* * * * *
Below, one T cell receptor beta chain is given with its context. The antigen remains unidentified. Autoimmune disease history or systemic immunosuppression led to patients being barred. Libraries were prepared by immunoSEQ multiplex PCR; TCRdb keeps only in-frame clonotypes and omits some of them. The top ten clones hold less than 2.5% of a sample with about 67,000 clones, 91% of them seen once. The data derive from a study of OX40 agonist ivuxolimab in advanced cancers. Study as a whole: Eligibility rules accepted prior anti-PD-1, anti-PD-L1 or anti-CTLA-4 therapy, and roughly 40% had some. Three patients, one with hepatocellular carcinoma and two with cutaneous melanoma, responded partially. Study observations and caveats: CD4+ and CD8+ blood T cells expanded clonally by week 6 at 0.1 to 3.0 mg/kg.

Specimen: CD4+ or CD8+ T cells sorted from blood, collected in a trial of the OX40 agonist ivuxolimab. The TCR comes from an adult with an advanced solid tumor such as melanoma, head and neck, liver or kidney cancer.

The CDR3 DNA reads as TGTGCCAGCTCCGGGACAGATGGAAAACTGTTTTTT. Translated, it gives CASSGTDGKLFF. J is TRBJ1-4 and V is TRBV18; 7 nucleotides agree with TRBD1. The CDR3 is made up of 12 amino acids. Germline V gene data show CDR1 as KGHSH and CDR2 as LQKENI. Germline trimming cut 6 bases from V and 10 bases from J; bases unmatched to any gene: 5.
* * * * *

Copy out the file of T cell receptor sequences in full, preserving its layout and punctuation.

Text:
Below, one T cell receptor beta chain is given with its context. The antigen remains unidentified. Autoimmune disease history or systemic immunosuppression led to patients being barred. Libraries were prepared by immunoSEQ multiplex PCR; TCRdb keeps only in-frame clonotypes and omits some of them. The top ten clones hold less than 2.5% of a sample with about 67,000 clones, 91% of them seen once. The data derive from a study of OX40 agonist ivuxolimab in advanced cancers. Study as a whole: Eligibility rules accepted prior anti-PD-1, anti-PD-L1 or anti-CTLA-4 therapy, and roughly 40% had some. Three patients, one with hepatocellular carcinoma and two with cutaneous melanoma, responded partially. Study observations and caveats: CD4+ and CD8+ blood T cells expanded clonally by week 6 at 0.1 to 3.0 mg/kg.

Specimen: CD4+ or CD8+ T cells sorted from blood, collected in a trial of the OX40 agonist ivuxolimab. The TCR comes from an adult with an advanced solid tumor such as melanoma, head and neck, liver or kidney cancer.

The CDR3 DNA reads as TGTGCCAGCTCCGGGACAGATGGAAAACTGTTTTTT. Translated, it gives CASSGTDGKLFF. J is TRBJ1-4 and V is TRBV18; 7 nucleotides agree with TRBD1. The CDR3 is made up of 12 amino acids. Germline V gene data show CDR1 as KGHSH and CDR2 as LQKENI. Germline trimming cut 6 bases from V and 10 bases from J; bases unmatched to any gene: 5.